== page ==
State Senator Adriano Espaillat and Congressman Charlie Rangel are continuing to announce endorsement after endorsement of elected officials within and around the Congressional District they are both seeking to represent come 2013. The latest is Mr. Espaillat’s endorsement from Bronx Councilman Oliver Koppell, who referred to the district as “new” in his statement praising Mr. Espaillat.
“I am pleased to endorse State Senator Adriano Espaillat in the upcoming Democratic Primary for the 13th Congressional District seat,” he said. “I appreciate and commend Congressman Charlie Rangel’s long service in the Congress. However, a new District and a new day demands new leadership. … He will also be an important role model and advocate for the Dominican and Hispanic communities in my District and beyond. I endorse Adriano Espaillat.”
Cliff Stanton, a local Parents’ Association Co-President and community activist, has registered a committee for term-limited Oliver Koppell’s seat and says he’s moving forward with the campaign.
“We’re moving ahead. We’ve got a ways between now and whenever we get the vote next September. It’s going to be all about raising money, raising my name recognition in the community,” Mr. Stanton said, contending that many area residents are already familiar with him. Among other things, he’s known locally for championing the boycott of the Riverdale Review.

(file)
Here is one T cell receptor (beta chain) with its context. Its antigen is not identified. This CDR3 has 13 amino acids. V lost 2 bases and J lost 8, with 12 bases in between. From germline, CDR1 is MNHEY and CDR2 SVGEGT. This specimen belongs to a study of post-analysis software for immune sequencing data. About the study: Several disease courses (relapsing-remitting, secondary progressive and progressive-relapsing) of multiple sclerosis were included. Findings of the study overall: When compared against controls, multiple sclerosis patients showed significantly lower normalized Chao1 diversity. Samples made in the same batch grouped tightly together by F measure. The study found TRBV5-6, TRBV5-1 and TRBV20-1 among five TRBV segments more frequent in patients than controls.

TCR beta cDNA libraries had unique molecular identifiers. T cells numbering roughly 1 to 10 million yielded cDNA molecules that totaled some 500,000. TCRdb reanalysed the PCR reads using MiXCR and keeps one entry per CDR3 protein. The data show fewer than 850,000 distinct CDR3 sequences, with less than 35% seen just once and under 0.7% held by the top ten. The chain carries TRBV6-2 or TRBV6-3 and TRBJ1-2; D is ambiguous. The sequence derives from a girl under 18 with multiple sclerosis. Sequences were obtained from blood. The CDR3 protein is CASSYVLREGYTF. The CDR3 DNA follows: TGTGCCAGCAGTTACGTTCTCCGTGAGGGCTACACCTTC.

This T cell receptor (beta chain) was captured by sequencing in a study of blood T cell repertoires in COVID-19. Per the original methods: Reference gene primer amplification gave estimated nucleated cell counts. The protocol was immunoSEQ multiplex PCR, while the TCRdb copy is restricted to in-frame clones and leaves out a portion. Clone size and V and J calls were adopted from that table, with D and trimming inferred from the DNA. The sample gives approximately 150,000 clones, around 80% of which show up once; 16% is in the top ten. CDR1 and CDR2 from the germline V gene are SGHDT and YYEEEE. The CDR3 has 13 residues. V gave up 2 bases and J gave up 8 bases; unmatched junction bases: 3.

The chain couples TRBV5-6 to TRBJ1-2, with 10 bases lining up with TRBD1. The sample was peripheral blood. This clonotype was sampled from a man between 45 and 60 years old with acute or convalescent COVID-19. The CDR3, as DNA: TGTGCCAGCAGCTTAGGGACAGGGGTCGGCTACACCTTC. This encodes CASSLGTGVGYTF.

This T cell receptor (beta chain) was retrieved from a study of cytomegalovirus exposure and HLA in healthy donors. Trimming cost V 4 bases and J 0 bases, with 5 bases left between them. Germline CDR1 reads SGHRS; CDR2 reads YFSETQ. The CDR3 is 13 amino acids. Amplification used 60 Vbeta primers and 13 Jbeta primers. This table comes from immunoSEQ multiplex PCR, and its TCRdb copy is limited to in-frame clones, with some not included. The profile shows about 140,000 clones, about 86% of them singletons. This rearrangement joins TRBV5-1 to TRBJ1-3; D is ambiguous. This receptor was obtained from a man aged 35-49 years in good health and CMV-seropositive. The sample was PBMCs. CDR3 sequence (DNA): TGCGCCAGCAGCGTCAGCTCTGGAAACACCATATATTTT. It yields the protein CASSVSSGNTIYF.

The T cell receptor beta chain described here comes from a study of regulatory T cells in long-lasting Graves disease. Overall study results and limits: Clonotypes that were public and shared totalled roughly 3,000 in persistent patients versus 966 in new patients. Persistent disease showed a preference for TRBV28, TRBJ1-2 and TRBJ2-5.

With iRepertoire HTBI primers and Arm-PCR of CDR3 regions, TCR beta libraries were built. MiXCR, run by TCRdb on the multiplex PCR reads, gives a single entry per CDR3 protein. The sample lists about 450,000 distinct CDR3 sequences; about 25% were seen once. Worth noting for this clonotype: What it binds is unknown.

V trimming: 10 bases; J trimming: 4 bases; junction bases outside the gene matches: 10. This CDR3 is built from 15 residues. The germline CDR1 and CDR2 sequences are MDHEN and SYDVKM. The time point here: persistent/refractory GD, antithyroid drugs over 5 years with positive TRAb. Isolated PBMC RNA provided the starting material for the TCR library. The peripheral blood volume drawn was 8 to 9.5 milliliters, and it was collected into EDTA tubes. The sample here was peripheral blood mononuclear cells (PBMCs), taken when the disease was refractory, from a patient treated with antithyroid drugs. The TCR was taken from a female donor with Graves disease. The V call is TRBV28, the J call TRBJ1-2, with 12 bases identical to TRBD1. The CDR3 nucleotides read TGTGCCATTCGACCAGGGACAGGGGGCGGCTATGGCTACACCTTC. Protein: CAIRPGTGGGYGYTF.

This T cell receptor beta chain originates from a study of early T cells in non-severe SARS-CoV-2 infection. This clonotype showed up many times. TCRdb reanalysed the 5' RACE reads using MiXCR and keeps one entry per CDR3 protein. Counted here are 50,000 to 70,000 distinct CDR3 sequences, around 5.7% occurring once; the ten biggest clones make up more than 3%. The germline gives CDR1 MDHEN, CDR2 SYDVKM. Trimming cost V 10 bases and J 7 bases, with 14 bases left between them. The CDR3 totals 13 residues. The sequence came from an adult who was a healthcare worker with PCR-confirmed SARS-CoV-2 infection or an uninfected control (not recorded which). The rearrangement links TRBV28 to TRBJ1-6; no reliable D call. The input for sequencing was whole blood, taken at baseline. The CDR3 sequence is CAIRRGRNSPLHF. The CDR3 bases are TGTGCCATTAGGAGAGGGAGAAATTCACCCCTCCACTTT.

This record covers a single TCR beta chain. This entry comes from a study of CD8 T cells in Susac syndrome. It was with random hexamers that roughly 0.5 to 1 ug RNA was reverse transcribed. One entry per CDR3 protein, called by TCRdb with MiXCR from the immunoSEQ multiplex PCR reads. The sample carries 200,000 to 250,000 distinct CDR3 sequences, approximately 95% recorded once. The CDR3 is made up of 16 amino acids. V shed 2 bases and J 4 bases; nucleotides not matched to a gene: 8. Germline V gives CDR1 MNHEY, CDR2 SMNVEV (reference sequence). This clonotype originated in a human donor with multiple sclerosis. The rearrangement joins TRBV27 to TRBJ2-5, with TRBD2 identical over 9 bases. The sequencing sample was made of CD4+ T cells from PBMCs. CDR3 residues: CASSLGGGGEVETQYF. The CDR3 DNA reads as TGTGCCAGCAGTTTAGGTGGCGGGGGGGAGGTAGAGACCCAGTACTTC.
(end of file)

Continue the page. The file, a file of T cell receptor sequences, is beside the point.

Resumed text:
The next great battle in City Hall was joined today as the City Council held their inaugural hearing on The Fair Wages for New Yorkers Act, which would require all businesses that receive city subsidies pay at least $10 per hour, with benefits, to all of their employees.
Members of the Council grilled Tokumbo Shobowale, the chief of staff for Deputy Mayor for Economic Development Robert Steel, who defended a study released yesterday by the Economic Development Corporation that said the bill would put a stranglehold on the city’s economy and hurt job growth.
If the city passes a law requiring a “living wage” be paid to workers at projects that receive public subsidies, about 6,000 to 13,000 jobs would be lost, according to a recent report.
For advocates, like Democratic City Councilman Oliver Koppell of the Bronx, that’s the good news.
In a public statement today, he referred to the 6,000 – 13,000 figure as “such a small amount of job loss.”